Adam Smith and Jane Austen: On Love and Resentment?
I've finished the first draft of my article, which I've titled "Darcy’s Ardent Love and Resentful Temper in Pride and Prejudice," so here's my introduction:
In 1759, Adam Smith wrote in Part 3 of his Theory of Moral Sentiments that "Love does not judge of resentment, nor resentment of love. Those two passions may be opposite to one another, but cannot, with any propriety, be said to approve or disapprove of one another" (192). Kenneth Moler has argued that Smith's work on the sentiments exerted an influence on Jane Austen's Pride and Prejudice, written some 40 years later (567-9). Similarly, Peter Knox-Shaw examines Elizabeth Bennet's query, "Is not general incivility [toward others than the beloved] the very essence of love?" and finds in it an echo of Smith's observation in Moral Sentiments (Pt. 1) that "though a lover may be good company to his mistress, he is so to nobody else" (87-88, n. 44). On the incivility of lovers, Smith and Austen would seem to agree, but influence by one writer on another can be found as readily in disagreement as agreement. Despite her apparent agreement with Smith on some points, would Austen accept Smith's views on love and resentment, namely, that neither can judge the other?I'll leave you wondering about that (though you surely know the answer!). By the way, my three sources are:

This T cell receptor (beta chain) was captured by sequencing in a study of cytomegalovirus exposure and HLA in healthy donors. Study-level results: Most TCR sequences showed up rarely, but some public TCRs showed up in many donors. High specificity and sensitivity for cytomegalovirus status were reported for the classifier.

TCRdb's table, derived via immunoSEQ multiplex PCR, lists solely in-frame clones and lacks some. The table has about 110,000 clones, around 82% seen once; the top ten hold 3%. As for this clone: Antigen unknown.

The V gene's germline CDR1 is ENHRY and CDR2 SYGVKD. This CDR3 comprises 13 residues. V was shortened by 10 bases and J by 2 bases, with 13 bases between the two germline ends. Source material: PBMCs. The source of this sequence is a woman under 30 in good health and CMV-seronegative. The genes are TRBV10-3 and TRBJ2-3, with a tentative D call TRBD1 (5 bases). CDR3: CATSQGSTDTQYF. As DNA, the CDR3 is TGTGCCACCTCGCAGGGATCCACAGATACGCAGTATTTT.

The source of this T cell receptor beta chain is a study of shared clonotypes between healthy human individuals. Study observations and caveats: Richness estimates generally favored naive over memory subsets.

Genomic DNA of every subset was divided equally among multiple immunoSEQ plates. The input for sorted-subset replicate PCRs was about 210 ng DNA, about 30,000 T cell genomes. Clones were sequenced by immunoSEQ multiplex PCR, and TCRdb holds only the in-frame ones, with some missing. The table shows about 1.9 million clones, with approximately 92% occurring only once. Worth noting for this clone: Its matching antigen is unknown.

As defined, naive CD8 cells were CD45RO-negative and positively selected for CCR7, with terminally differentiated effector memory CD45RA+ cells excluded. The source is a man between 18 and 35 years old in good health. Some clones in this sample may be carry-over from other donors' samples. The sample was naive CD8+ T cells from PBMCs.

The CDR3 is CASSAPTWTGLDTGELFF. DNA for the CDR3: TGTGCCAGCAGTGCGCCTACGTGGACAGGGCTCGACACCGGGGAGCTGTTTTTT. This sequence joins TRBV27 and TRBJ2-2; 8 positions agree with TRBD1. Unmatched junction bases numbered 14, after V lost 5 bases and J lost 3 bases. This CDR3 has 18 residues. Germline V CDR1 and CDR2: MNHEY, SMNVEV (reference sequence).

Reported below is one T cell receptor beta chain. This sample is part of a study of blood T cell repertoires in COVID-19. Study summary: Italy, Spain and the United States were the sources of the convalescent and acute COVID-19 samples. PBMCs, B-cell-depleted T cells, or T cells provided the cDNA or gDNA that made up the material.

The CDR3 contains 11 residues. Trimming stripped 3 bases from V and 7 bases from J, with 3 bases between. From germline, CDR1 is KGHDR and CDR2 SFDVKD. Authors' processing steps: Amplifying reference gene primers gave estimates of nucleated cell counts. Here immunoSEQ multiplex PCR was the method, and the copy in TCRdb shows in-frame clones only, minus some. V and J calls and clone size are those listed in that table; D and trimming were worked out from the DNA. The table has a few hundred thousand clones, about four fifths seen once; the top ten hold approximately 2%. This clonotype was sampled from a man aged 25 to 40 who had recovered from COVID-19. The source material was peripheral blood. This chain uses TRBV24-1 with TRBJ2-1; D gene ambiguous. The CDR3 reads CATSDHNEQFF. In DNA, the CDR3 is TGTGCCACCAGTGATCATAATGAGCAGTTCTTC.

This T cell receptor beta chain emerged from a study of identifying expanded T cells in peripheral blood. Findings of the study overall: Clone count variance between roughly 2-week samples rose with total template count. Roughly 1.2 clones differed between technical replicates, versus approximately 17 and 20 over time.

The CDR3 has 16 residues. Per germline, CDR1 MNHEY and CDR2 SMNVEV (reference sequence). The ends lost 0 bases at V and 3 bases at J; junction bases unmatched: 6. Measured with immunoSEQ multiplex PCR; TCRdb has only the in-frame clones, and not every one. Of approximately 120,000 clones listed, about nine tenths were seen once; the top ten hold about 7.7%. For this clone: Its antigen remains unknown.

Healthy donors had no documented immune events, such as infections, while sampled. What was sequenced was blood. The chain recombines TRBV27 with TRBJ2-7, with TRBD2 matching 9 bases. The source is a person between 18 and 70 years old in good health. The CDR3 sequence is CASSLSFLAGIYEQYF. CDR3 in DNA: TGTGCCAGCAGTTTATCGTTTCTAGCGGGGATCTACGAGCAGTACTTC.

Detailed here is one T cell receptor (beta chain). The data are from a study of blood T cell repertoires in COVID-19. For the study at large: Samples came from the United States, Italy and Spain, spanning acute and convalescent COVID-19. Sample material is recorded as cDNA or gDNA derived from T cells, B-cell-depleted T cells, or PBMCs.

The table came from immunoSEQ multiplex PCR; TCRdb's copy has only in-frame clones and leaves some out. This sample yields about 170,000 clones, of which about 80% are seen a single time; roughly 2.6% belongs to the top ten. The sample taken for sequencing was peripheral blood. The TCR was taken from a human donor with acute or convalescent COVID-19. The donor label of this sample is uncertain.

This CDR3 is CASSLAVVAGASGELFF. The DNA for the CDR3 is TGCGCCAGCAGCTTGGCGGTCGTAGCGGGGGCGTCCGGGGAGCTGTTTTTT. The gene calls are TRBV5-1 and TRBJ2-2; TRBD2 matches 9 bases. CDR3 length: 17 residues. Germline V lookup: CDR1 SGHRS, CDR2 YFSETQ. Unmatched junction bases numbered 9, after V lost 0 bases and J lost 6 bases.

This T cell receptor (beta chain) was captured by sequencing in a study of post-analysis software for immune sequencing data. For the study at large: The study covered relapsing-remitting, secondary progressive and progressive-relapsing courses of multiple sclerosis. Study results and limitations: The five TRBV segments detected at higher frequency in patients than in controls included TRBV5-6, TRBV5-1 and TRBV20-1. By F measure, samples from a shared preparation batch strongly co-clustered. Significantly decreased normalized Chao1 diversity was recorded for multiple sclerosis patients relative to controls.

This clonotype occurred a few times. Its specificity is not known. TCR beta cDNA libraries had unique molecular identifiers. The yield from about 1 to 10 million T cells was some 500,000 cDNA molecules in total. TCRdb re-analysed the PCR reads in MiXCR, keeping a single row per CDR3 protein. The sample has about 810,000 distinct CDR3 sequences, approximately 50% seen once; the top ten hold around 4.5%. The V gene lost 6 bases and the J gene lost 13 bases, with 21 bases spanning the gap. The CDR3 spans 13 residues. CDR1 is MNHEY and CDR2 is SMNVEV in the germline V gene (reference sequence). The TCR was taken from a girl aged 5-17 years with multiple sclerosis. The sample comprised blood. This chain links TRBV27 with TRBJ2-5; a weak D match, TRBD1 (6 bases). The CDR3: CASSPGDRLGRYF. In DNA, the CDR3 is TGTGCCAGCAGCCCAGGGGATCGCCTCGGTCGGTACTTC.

Knox-Shaw, Peter. Jane Austen and the Enlightenment. Cambridge: Cambridge University Press, 2004.Those are for any readers who themselves might wish to follow up on this issue. Sorry that this is short and possibly tantilizing -- though more likely boring -- but I slept late and need to get on with proofing and touching up this first draft.
Moler, Kenneth L. "The Bennet Girls and Adam Smith on Vanity and Pride." Philological Quarterly 46 (1967), 567-9.
Smith, Adam, The Theory of Moral Sentiments. Edited by Knud Haakonssen. Cambridge: Cambridge University Press, 2002.